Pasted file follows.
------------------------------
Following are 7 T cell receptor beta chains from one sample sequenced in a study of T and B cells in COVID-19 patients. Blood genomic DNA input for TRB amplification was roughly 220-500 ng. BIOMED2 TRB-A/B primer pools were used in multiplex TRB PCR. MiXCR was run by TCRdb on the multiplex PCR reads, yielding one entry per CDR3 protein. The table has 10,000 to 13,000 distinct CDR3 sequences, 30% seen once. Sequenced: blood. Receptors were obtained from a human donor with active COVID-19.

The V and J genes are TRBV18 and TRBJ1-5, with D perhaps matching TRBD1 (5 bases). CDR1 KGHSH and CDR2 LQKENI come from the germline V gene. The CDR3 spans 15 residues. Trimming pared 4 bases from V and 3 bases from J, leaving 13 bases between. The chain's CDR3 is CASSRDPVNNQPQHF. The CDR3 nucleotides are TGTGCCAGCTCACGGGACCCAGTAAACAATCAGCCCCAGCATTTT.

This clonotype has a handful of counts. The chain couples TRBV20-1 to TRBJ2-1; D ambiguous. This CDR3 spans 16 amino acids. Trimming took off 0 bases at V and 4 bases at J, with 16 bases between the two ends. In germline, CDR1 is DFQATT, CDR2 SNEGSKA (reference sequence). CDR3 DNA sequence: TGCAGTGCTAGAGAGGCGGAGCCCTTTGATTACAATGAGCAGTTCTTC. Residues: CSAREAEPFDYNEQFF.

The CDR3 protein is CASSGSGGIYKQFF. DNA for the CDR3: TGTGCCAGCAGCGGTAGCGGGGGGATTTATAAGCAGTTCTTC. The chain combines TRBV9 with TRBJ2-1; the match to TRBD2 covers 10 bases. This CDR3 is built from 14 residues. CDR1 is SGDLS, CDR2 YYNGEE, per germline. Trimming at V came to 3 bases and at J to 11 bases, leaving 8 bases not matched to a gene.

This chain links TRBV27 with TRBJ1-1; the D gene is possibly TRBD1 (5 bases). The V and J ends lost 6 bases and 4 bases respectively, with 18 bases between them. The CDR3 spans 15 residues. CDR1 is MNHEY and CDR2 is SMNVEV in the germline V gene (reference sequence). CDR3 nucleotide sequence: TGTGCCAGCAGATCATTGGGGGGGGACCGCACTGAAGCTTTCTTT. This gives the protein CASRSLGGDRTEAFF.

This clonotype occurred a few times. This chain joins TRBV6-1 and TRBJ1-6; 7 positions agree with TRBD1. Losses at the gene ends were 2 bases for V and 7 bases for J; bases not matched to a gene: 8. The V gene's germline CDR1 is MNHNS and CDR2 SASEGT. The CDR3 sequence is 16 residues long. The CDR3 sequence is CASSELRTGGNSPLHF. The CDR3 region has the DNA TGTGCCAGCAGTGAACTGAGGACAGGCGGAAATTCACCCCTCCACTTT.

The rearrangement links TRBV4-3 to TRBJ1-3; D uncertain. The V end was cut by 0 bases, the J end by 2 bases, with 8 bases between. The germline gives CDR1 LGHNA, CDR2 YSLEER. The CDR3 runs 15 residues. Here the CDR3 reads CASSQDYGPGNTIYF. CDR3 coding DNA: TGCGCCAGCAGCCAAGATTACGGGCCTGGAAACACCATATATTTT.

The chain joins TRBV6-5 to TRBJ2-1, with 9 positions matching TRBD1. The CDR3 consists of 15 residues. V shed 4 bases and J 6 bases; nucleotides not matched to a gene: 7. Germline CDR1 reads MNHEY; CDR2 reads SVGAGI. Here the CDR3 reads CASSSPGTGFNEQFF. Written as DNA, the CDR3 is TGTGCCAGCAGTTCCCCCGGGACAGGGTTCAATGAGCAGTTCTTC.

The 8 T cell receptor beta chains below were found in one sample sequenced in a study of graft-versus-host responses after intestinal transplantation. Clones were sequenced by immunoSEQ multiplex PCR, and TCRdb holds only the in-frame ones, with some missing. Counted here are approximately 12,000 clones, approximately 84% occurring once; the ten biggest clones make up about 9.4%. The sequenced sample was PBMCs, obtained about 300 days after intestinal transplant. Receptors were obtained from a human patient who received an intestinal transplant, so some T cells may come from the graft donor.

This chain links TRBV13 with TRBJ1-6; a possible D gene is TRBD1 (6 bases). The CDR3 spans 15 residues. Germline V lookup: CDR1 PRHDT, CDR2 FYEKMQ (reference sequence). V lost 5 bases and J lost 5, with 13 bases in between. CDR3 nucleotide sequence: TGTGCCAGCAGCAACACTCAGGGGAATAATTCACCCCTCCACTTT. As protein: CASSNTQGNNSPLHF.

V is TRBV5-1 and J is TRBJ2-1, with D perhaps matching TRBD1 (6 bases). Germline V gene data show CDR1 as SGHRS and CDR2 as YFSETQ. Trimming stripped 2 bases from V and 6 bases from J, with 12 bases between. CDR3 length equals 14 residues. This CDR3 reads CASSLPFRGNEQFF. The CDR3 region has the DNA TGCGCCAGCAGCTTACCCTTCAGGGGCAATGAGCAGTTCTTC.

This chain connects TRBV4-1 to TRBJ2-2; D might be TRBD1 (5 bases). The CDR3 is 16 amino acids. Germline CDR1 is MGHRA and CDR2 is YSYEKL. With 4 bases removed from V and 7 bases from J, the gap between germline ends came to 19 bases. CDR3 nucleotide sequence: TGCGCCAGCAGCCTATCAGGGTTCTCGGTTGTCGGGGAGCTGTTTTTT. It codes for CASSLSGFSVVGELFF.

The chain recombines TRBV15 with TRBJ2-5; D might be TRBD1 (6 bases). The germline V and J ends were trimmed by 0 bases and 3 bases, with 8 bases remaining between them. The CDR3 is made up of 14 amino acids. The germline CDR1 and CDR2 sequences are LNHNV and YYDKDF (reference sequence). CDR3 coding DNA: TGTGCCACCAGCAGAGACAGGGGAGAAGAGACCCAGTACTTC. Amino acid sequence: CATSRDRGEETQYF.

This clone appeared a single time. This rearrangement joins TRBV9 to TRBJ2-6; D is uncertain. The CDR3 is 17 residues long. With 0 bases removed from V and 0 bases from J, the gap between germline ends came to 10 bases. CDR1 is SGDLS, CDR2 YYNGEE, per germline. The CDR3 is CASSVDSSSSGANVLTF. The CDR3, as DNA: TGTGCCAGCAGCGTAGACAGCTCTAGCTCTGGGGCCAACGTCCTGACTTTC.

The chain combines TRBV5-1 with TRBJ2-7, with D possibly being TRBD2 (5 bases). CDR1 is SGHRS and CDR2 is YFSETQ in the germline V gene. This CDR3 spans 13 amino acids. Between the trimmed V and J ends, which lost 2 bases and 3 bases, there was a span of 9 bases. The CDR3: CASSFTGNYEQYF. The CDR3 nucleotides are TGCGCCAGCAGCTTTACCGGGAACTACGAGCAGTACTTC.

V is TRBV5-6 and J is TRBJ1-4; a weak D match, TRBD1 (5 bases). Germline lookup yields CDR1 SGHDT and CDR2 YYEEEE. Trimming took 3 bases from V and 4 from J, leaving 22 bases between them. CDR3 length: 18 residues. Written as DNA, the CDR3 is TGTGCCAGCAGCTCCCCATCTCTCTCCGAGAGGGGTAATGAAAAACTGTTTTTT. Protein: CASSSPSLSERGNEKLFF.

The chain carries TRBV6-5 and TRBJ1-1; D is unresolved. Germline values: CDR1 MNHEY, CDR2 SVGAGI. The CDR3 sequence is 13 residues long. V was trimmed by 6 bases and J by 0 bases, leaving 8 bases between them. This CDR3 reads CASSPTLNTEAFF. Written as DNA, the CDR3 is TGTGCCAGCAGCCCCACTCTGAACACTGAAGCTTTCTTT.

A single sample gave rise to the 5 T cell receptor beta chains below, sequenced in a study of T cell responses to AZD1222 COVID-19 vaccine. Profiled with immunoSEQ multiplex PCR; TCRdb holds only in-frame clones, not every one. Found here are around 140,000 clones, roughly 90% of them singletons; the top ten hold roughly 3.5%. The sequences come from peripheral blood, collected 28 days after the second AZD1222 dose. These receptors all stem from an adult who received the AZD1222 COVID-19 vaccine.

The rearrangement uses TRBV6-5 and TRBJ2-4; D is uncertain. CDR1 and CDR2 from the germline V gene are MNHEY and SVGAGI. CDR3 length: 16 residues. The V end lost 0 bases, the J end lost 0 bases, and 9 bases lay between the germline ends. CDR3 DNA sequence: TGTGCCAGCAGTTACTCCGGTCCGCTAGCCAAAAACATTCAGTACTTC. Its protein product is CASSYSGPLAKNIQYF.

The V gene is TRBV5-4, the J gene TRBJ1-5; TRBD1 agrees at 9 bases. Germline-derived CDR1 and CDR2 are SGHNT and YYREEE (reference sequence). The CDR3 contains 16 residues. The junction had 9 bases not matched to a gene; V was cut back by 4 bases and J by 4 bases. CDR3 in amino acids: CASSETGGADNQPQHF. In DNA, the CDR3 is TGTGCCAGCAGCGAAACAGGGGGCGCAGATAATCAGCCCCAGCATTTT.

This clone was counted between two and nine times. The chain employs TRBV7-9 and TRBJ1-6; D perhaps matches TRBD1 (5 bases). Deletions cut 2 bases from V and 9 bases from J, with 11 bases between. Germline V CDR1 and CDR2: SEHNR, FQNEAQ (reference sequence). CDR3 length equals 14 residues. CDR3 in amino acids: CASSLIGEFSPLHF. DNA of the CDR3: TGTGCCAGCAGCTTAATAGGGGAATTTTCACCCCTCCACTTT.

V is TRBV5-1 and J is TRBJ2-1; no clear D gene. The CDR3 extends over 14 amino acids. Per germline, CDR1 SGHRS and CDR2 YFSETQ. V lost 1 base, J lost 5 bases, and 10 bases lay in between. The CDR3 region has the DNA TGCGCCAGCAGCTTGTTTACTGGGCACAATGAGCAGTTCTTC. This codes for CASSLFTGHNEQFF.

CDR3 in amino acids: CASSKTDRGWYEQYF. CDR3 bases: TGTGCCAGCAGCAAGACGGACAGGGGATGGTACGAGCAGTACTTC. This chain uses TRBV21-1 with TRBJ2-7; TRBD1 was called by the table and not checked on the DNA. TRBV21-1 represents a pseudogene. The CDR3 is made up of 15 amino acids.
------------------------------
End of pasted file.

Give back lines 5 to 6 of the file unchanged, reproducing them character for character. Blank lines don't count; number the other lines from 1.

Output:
This chain links TRBV27 with TRBJ1-1; the D gene is possibly TRBD1 (5 bases). The V and J ends lost 6 bases and 4 bases respectively, with 18 bases between them. The CDR3 spans 15 residues. CDR1 is MNHEY and CDR2 is SMNVEV in the germline V gene (reference sequence). CDR3 nucleotide sequence: TGTGCCAGCAGATCATTGGGGGGGGACCGCACTGAAGCTTTCTTT. This gives the protein CASRSLGGDRTEAFF.

This clonotype occurred a few times. This chain joins TRBV6-1 and TRBJ1-6; 7 positions agree with TRBD1. Losses at the gene ends were 2 bases for V and 7 bases for J; bases not matched to a gene: 8. The V gene's germline CDR1 is MNHNS and CDR2 SASEGT. The CDR3 sequence is 16 residues long. The CDR3 sequence is CASSELRTGGNSPLHF. The CDR3 region has the DNA TGTGCCAGCAGTGAACTGAGGACAGGCGGAAATTCACCCCTCCACTTT.